Me: Good morning. It is glorious, isn’t it! I haven’t experienced silence from you. In fact, yesterday I was working on a future blog post about how self-organizing groups improve work life—using my own life as an example—so I was reading and re-reading all the amazing e-mail messages I received this past week, including yours. So really, I heard from you several times yesterday. :-) At some point the four of us will get together again and talk, talk, talk. No worries. I’m sorry to hear about your [family illness]. I hope your family is doing well during this transition. We’ve been through similar experiences in my family several times in the past years with grandparents, and it wasn’t easy. Hope you prioritize enjoying the sun and getting plenty of rest over time on the computer! I will be! – Lori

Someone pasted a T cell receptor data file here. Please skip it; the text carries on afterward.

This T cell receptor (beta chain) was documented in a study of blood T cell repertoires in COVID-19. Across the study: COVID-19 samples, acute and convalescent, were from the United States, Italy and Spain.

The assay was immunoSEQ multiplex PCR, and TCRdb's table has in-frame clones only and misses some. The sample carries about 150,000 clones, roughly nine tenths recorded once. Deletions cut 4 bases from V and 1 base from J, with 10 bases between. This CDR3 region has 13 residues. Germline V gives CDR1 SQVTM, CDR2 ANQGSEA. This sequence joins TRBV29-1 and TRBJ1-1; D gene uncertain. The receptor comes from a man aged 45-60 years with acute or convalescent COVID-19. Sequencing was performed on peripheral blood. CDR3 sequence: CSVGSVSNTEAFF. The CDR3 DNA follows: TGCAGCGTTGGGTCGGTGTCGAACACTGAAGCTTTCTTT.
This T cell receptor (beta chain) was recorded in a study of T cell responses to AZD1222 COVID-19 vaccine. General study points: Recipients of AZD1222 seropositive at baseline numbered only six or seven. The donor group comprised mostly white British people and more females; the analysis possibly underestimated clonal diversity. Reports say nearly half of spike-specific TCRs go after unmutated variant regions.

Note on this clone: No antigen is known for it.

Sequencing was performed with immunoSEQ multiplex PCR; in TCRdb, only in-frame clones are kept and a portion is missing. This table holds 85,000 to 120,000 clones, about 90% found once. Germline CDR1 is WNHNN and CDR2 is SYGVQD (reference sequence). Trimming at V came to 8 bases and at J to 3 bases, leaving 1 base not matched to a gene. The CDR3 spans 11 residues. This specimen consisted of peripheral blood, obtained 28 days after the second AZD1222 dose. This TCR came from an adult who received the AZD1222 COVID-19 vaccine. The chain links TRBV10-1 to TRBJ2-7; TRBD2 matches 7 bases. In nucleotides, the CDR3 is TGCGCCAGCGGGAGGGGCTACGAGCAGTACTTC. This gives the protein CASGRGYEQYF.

Beautiful day in Seattle

 
 

Go Mariners!

Example work email messages I received this week…

“Thanks for taking a look at the website. I am honored that you would include me on your web site. I will join and do so in the next couple of days. I respect and admire your clarity of purpose and intent.”

“Girls weekends/nights are the best!  Glad you were able to get away with people you love and care about – and they you! Not to worry – I love the context and detail – am right there with you…  See below for my thoughts on your thoughts! I only got through Question 1 – have to head out to a meeting – looking forward to responding  to the rest tonight!  Thanks!”

“Hope you are well and had a great [book club] weekend…  I’ll read your paper tomorrow and am looking forward to talking about how we could move forward. I just took a quick scan of the beginning and like how your brain dumps. :-)”